Tips, Tweaks and being Productive with Eclipse

First Steps

Eclipse can be a mercurial beast. Given how infinitely extendable it is (and completely free to boot) it's nothing short of amazing. However, this extendability can lead to complaints of it being slow or overly complex.

Broken down below are all the tweaks, tips and configuration changes I perform on Eclipse Luna to make it nice and fast.

First things first, I'm going to assume you already have Java installed; if so then download the Eclipse zip file for your platform (in this example, Windows 7 64-bit with 16GB RAM and running Java 7) and extract it to the location you want to run it from (C:\eclipse).

Next, navigate to the Eclipse folder you chose and open up the eclipse.ini file in a text editor. It should look a little something like this:

-startup
plugins/org.eclipse.equinox.launcher_1.3.0.v20140415-2008.jar  
--launcher.library
plugins/org.eclipse.equinox.launcher.win32.win32.x86_64_1.1.200.v20140603-1326  
-product
org.eclipse.epp.package.java.product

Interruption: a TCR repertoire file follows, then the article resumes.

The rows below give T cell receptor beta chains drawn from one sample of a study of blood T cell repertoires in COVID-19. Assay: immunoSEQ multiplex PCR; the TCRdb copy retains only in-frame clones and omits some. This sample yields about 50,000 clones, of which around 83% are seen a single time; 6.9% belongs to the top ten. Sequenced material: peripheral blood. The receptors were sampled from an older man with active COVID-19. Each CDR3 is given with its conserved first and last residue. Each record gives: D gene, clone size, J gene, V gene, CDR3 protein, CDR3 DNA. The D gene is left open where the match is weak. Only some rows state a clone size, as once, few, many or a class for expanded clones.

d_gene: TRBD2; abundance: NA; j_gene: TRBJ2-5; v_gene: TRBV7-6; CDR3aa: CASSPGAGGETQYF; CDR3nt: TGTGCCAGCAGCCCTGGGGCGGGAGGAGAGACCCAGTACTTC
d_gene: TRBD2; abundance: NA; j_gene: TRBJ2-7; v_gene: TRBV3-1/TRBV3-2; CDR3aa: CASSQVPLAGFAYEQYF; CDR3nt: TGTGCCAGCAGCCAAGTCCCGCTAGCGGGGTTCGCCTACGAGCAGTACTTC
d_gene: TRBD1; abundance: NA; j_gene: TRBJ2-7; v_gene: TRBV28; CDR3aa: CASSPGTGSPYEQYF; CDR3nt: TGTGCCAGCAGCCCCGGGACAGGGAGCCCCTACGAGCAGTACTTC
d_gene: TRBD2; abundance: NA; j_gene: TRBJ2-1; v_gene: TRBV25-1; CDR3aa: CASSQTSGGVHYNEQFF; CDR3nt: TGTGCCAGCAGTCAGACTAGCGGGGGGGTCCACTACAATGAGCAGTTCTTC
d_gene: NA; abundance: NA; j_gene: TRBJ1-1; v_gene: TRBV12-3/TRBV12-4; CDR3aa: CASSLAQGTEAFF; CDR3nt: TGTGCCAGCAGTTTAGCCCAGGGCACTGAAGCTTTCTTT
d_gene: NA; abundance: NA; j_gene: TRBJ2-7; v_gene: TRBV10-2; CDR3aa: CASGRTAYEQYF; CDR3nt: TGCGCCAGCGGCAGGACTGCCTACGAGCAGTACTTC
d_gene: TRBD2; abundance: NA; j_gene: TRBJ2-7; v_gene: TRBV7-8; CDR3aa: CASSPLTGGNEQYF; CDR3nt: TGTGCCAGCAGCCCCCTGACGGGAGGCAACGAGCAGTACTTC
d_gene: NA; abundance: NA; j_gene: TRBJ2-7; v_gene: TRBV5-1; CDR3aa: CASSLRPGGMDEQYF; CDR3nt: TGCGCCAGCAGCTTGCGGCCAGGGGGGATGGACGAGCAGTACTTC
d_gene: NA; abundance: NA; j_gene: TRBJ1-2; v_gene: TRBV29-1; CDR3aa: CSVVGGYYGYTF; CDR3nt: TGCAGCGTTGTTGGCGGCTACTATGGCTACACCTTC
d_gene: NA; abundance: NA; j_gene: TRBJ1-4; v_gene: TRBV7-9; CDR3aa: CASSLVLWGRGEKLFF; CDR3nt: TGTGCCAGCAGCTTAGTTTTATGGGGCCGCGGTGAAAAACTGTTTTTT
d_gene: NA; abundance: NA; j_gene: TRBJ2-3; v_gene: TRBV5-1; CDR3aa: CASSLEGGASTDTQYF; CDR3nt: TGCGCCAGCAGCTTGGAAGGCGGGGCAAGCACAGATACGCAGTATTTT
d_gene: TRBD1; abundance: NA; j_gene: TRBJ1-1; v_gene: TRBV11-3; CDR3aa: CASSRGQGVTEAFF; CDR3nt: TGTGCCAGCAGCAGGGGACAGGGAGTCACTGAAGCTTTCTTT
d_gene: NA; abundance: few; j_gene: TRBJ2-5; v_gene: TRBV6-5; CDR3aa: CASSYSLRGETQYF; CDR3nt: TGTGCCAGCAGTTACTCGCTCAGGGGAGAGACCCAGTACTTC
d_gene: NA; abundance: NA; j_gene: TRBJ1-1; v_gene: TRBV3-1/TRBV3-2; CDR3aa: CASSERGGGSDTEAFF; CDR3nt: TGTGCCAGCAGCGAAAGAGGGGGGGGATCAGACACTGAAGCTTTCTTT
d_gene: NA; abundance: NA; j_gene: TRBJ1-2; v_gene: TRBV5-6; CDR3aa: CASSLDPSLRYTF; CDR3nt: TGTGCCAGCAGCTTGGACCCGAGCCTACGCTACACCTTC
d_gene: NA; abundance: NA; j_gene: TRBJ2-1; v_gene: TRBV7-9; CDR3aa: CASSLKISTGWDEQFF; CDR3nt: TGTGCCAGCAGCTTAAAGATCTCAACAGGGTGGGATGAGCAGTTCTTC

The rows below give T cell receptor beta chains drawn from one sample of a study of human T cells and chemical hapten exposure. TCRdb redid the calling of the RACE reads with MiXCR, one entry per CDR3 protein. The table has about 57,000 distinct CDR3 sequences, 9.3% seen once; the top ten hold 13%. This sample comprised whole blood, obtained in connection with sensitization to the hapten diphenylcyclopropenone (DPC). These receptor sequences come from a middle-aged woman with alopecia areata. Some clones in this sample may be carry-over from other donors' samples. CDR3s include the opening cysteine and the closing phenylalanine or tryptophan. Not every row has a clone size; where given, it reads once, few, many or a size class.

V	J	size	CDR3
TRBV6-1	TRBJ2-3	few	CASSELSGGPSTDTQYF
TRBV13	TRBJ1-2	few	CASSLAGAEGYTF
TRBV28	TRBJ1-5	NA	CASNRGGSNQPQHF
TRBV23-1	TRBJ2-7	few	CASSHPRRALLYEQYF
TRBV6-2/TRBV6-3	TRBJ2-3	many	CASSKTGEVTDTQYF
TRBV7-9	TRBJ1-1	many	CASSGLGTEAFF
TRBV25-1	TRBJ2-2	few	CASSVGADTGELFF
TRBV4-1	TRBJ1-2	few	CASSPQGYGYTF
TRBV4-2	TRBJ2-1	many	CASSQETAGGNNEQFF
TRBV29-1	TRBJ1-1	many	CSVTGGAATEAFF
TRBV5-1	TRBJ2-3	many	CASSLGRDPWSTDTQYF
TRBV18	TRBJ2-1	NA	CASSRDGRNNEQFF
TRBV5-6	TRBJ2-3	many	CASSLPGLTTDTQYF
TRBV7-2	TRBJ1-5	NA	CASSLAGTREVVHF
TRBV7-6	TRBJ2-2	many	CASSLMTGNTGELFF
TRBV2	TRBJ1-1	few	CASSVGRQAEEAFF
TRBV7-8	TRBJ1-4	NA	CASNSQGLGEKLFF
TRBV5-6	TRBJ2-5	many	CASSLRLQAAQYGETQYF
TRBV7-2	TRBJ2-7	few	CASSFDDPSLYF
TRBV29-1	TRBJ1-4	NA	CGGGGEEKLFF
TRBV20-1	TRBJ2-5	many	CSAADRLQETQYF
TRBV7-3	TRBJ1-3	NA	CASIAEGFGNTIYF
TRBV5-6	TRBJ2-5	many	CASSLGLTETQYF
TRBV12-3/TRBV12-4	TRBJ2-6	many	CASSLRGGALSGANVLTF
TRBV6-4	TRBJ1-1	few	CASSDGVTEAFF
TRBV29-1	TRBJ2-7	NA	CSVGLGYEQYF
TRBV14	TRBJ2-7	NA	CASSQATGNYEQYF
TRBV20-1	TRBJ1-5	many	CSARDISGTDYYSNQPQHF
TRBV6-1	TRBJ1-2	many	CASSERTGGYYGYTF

--launcher.defaultAction
openFile  
--launcher.XXMaxPermSize
256M  
-showsplash
org.eclipse.platform  
--launcher.XXMaxPermSize
256m  
--launcher.defaultAction
openFile  
--launcher.appendVmargs
-vmargs
-Dosgi.requiredJavaVersion=1.6
-Xms40m
-Xmx512m

There are a couple of issues with this default configuration we are going to tweak.

Pinning that pesky Eclipse icon

I like to pin Eclipse to my windows task bar as I use it an awful lot in my day job. But you may have noticed when right clicking on the Eclipse icon once it's running that it does not give you the option to pin it. If you try right clicking on eclipse.exe and pinning it to the task bar that way, you will find it will pin it but you will get a duplicate icon once Eclipse has finished loading after the splash screen. To fix that we need to specify which VM Eclipse should use.